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Chivalry in Twelfth Century Germany W. Jackson D.

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Emotions in Medieval Arthurian Literature D. Glastonbury Abbey and the Arthurian Tradition D. King Arthur in Music D.

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Le Saux D. Le Roman de Tristan en prose I D. Love's Masks Merritt R.

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The History of the Kings of Britain (Historia Regum Britanniae) - All Books + Epilogue

Crofts D. Malory: Texts and Sources P. New Directions in Arthurian Studies D. Radio Camelot Roger Simpson D. Reconstructing Camelot Michael Glencross D. Sir Gawain and the Green Knight D.

Stonehenge as interpreted by Geoffrey of Monmouth

The Arthurian Way of Death D. A reader new to Geoffrey might wish for a little more on the biography and historical context, but this introduction is aimed squarely at the specialist reader, and in that respect does everything it needs to do.

tr. by Sebastian Evans

Reeve moves smartly to a discussion of his decision to collate eleven manuscripts in full and six in part, repeating some arguments from his Journal of Medieval Latin article on the transmission of Geoffrey's text. The edition does not collate all these manuscripts in its apparatus, but rather, aims to reconstruct the two most significant witnesses throughout, along with two other witnesses for certain sections of the text Merlin's prophecies, and the narrative from that point to the end of the work. The textual introduction includes a manuscript stemma and several tables of variants.

A casual user is unlikely to read all of Reeve's detailed analysis, which is a shame, for the admittedly forbidding technical sections are enlivened by touches of textual humor, as for example when Reeve observes that an omission is 'to the detriment of both sense and syntax' p.

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Reeve himself notes that 'most readers There follow brief sections on such issues as spelling, punctuation, Geoffrey's sources, and editions, and [End Page ] a somewhat longer section of critical notes, where Reeve takes extra time to explain some particularly interesting or challenging editorial decisions. One of the shorter sections is where one finds the explanation for what is undoubtedly Reeve's most surprising decision—his choice of the title De gestis Britonum. Reeve notes that five of his manuscripts agree on this form of the title, and that Geoffrey uses it himself at the end of his Vita Merlini.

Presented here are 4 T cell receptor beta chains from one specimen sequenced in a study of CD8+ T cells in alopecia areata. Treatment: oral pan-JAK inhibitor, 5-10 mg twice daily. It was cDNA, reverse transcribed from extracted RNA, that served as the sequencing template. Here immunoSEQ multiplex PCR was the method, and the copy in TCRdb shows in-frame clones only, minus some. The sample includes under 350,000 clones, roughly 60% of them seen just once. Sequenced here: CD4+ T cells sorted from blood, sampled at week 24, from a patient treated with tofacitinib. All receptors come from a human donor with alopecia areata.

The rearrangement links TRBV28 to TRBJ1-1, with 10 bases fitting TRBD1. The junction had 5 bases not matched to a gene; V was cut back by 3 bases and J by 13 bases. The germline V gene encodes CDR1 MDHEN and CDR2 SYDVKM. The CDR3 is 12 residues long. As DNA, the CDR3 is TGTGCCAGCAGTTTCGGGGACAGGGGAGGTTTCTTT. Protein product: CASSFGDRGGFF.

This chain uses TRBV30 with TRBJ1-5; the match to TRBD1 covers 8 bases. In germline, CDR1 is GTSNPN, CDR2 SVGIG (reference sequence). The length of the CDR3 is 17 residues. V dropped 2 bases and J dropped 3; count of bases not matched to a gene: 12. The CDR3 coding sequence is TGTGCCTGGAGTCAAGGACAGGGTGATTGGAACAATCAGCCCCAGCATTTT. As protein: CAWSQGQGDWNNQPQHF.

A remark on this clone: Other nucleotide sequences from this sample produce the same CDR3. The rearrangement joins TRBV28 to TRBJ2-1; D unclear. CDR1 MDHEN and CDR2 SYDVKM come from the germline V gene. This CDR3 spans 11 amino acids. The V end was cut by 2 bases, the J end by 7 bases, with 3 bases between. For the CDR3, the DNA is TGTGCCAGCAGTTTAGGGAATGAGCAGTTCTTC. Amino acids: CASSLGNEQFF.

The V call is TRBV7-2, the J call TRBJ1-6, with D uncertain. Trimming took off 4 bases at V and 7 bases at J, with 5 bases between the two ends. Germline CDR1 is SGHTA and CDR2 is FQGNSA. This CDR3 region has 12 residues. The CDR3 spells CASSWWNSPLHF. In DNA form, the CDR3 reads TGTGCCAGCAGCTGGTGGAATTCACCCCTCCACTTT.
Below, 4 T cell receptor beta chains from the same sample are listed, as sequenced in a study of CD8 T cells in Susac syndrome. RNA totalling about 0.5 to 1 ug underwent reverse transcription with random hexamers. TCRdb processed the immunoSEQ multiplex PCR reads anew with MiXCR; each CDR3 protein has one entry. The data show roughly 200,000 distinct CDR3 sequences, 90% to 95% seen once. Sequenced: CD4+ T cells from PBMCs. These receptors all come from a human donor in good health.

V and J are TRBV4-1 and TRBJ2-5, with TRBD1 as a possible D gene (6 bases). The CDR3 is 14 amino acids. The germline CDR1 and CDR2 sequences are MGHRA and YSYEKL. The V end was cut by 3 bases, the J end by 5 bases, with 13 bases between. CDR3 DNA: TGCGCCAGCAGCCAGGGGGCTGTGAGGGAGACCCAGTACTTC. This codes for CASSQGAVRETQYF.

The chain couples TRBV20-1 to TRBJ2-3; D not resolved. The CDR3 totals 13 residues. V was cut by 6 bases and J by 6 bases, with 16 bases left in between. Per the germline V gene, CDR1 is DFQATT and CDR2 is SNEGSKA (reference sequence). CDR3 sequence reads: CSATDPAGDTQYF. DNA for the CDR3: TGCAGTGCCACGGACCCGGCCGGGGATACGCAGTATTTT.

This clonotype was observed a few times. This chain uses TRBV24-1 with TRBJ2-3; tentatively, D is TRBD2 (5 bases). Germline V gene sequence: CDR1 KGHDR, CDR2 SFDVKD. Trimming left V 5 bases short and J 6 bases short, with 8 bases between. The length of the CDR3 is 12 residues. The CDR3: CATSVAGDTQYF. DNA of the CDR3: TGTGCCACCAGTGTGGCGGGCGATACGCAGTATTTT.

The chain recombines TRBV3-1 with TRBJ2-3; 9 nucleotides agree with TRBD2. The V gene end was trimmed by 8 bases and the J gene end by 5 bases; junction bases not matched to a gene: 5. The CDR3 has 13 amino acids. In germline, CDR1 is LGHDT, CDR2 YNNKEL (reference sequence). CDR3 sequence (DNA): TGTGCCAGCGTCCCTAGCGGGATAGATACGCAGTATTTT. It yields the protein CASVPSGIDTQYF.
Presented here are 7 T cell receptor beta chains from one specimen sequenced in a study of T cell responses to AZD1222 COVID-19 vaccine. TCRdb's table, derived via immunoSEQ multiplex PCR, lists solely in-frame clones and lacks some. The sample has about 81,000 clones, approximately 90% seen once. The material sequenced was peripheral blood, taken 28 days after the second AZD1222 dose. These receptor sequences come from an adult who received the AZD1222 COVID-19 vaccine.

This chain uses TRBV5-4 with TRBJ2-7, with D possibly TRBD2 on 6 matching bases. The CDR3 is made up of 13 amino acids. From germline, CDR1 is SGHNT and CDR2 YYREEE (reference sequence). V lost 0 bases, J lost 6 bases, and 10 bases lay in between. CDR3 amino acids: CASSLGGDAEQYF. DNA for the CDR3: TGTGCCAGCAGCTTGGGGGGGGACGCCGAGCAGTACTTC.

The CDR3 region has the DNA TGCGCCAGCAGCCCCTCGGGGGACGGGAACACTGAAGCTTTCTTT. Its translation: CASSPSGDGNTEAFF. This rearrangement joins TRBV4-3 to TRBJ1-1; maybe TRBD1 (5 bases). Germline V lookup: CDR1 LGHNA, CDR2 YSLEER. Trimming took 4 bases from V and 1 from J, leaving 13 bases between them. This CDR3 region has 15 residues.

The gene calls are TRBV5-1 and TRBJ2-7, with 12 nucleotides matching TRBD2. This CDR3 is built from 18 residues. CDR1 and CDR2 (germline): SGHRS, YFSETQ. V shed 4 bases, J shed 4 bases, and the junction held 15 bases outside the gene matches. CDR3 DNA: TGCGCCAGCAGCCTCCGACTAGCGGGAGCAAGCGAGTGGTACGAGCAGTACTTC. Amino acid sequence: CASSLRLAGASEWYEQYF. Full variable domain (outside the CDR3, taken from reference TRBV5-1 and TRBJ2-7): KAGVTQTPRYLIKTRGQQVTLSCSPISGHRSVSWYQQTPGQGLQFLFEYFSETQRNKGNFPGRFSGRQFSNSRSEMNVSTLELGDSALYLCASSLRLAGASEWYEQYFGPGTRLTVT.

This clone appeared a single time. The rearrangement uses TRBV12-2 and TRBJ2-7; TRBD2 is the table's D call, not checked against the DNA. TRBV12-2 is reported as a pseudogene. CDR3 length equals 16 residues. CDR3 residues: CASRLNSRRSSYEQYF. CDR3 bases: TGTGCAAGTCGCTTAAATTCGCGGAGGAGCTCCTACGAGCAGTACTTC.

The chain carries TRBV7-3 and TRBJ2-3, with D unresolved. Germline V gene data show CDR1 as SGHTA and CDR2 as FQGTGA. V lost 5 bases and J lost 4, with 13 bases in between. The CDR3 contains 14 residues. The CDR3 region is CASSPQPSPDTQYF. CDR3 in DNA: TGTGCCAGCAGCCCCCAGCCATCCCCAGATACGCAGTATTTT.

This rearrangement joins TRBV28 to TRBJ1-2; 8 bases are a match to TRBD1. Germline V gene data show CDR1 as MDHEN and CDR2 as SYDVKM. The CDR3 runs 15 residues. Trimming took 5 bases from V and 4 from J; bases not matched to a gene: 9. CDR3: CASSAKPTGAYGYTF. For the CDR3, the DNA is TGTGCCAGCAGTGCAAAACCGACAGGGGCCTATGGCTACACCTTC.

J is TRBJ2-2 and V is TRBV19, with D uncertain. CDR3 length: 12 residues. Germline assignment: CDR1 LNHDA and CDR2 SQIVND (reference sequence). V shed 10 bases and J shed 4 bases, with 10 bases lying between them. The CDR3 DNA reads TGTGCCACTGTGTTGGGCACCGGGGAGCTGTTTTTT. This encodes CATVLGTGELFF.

History of the Kings of Britain: Historia Regum Britanniae

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Norako Author. Analysis: The Historia is, as Geoffrey Ashe observes, "the work that made Arthur a quasi-historical monarch with an 'official' biography. It is one of the most important books of the Middle Ages. Besides planting highly erroneous notions of British history, it supplied a basis and framework for Arthurian romance and exerted an influence extending through Spenser, Shakespeare, and many others" Ashe Indeed, the influence and reach of the Historia are vast, and its portrayal of Arthur as a conqueror-king proved particularly long-lasting.

The Historia was written c. As Geraldine Heng notes, "the foundational myth and regnal geneology fashioned by the Historia devise an indispensable model, in culture, of an insular collectivity and political community that is specifically driven by continuity-through-disruption as its engine of historical development—thus producing the necessary conditions, and an indispensible matrix, for the future project of imagining England as a medieval nation" Heng Of particular interest in the context of crusade memory and memorialization is the Historia 's climactic account of Arthur's war with the Roman Emperor Lucius.

By this point in the narrative, Arthur has already established himself as a conqueror bent on fashioning a global empire. He has brought under his control Ireland, Iceland, Norway, Denmark, and Gaul—where he personally defeats the ruler Frollo in single combat. Gaul is, at this point, still governed by Rome. Legates from Rome visit Arthur's court not long after this campaign, demanding both tribute and the return of previously Roman territory.

Arthur refuses, amasses a loyal army, and journeys into France to battle with Lucius. Arthur's army is comprised of loyal and feudally-bound retainers, and Lucius's army is comprised of armies from the Mediterranean Basin, presumably bound by similar oaths: Lucius Tiberius, on receiving this answer, by order of the senate published a decree, for the eastern kings to come with their forces, and assist in the conquest of Britain. Camelot Project. Two were in southern Spain—one a caliph in Cordova in the later tenth century.